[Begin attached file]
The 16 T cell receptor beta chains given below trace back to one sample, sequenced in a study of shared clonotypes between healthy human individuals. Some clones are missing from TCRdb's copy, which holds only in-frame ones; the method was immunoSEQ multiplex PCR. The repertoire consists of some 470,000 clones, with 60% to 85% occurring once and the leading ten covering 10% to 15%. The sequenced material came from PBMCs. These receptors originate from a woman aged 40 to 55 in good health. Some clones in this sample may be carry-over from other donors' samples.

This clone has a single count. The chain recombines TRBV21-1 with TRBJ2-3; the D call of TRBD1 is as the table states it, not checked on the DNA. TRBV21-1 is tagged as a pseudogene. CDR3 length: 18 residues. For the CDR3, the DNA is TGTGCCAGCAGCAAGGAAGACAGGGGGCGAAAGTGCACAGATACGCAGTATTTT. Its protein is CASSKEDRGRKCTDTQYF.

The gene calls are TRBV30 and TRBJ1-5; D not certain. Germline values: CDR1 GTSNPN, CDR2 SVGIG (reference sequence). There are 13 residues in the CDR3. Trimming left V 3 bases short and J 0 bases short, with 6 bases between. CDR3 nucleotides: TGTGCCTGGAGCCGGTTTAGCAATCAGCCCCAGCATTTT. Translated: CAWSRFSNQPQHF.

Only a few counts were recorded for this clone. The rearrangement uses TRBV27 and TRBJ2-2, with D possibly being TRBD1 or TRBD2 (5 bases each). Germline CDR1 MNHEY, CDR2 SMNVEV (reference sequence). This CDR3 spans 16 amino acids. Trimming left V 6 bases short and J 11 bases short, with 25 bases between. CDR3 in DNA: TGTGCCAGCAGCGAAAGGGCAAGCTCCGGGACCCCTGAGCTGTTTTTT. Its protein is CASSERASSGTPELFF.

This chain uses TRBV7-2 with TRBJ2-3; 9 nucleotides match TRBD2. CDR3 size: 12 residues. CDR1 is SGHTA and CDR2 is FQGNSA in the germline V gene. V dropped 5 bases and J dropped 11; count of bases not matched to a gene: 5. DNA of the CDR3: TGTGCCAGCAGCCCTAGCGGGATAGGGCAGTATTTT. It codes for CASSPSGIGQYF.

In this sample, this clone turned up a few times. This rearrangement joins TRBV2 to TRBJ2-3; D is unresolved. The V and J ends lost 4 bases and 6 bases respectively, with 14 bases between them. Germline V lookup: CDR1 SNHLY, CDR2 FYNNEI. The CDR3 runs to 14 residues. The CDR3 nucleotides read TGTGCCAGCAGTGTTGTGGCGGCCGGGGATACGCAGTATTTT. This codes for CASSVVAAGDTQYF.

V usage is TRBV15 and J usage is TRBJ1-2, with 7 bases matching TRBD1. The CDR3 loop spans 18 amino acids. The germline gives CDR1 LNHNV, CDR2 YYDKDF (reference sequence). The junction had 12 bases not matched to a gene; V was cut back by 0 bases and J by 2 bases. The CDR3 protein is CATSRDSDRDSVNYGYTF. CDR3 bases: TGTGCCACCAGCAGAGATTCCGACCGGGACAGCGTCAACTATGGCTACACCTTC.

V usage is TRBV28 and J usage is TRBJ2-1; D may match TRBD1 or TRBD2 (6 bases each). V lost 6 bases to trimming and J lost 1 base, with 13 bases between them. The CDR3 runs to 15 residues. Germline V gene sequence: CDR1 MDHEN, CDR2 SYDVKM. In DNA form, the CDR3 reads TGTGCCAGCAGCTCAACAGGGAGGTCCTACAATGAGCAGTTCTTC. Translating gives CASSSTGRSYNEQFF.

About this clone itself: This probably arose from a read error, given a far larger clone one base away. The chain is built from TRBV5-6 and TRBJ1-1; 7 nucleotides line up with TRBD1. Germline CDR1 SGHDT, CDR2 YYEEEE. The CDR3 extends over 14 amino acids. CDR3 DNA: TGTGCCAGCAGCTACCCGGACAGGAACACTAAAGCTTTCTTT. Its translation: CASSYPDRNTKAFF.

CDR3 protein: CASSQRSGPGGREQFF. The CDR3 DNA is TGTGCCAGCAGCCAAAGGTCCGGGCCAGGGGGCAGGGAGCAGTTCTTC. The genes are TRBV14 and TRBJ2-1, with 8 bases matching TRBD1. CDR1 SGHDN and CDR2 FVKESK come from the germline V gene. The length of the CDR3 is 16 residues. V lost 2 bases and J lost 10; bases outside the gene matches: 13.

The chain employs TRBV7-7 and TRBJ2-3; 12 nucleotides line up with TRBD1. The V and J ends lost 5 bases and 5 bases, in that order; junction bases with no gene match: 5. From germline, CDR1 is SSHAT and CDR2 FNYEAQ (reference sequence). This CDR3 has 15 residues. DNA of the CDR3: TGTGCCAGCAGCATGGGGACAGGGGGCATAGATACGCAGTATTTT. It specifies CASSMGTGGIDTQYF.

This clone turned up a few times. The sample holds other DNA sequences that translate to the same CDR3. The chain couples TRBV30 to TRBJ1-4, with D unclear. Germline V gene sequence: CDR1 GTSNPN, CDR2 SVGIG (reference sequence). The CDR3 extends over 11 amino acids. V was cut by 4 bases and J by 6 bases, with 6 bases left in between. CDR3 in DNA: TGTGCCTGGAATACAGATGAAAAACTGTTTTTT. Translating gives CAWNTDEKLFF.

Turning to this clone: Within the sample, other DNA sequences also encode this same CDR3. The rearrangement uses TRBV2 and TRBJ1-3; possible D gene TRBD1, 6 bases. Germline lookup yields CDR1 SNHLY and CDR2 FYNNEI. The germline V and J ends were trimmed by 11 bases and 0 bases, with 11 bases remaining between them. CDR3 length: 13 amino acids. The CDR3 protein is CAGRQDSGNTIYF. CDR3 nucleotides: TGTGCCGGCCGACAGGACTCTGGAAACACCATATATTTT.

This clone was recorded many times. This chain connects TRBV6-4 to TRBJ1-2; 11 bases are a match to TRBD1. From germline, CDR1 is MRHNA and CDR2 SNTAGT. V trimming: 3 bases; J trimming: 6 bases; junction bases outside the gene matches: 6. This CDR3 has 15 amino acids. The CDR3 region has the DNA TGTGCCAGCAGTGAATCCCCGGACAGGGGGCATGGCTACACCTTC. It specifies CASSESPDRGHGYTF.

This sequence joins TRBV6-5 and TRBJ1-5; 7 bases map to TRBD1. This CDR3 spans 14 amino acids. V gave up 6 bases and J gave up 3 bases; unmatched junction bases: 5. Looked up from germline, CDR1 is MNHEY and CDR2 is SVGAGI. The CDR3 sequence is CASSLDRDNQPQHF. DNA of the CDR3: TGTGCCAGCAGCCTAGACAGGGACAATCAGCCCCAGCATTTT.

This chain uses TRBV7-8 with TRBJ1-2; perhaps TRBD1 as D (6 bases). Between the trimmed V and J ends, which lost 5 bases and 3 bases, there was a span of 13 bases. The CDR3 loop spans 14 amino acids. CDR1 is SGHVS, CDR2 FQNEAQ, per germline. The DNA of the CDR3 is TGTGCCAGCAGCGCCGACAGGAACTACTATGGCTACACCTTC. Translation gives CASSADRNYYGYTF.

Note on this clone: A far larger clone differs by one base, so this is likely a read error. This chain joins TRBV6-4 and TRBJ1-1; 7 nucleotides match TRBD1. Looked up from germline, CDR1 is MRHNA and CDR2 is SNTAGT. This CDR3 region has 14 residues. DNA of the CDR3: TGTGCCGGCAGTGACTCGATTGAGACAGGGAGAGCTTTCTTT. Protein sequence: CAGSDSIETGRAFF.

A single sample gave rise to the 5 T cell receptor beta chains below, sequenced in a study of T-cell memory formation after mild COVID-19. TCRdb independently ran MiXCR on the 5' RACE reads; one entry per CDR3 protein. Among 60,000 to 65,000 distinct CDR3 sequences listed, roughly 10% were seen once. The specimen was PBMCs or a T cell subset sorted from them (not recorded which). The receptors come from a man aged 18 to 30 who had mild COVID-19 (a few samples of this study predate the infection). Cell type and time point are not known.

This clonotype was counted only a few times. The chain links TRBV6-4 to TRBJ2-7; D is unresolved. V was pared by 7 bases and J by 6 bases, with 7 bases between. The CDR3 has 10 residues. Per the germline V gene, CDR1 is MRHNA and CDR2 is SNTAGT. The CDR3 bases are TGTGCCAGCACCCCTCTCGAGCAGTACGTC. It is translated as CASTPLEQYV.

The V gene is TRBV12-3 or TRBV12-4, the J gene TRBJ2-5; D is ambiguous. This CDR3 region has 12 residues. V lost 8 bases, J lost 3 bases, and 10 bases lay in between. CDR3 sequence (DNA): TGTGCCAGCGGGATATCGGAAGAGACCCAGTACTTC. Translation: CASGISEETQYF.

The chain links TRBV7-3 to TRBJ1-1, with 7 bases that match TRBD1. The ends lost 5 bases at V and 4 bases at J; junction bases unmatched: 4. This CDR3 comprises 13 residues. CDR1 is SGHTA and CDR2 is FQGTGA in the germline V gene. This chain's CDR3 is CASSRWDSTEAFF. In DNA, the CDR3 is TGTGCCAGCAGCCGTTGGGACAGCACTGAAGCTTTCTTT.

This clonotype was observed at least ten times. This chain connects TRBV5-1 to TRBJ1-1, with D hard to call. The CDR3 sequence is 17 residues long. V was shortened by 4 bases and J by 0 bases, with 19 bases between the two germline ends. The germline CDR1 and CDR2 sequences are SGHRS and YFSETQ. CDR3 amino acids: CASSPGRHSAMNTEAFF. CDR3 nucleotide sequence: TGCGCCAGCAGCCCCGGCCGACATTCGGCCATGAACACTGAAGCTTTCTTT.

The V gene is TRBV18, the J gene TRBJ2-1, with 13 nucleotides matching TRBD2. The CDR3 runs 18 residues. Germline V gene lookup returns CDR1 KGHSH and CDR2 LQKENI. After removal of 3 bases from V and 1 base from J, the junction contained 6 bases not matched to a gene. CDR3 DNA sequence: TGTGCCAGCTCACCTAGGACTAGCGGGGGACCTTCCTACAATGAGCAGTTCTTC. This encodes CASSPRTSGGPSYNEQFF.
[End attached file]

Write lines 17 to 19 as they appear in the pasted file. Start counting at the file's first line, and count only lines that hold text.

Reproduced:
Note on this clone: A far larger clone differs by one base, so this is likely a read error. This chain joins TRBV6-4 and TRBJ1-1; 7 nucleotides match TRBD1. Looked up from germline, CDR1 is MRHNA and CDR2 is SNTAGT. This CDR3 region has 14 residues. DNA of the CDR3: TGTGCCGGCAGTGACTCGATTGAGACAGGGAGAGCTTTCTTT. Protein sequence: CAGSDSIETGRAFF.

A single sample gave rise to the 5 T cell receptor beta chains below, sequenced in a study of T-cell memory formation after mild COVID-19. TCRdb independently ran MiXCR on the 5' RACE reads; one entry per CDR3 protein. Among 60,000 to 65,000 distinct CDR3 sequences listed, roughly 10% were seen once. The specimen was PBMCs or a T cell subset sorted from them (not recorded which). The receptors come from a man aged 18 to 30 who had mild COVID-19 (a few samples of this study predate the infection). Cell type and time point are not known.

This clonotype was counted only a few times. The chain links TRBV6-4 to TRBJ2-7; D is unresolved. V was pared by 7 bases and J by 6 bases, with 7 bases between. The CDR3 has 10 residues. Per the germline V gene, CDR1 is MRHNA and CDR2 is SNTAGT. The CDR3 bases are TGTGCCAGCACCCCTCTCGAGCAGTACGTC. It is translated as CASTPLEQYV.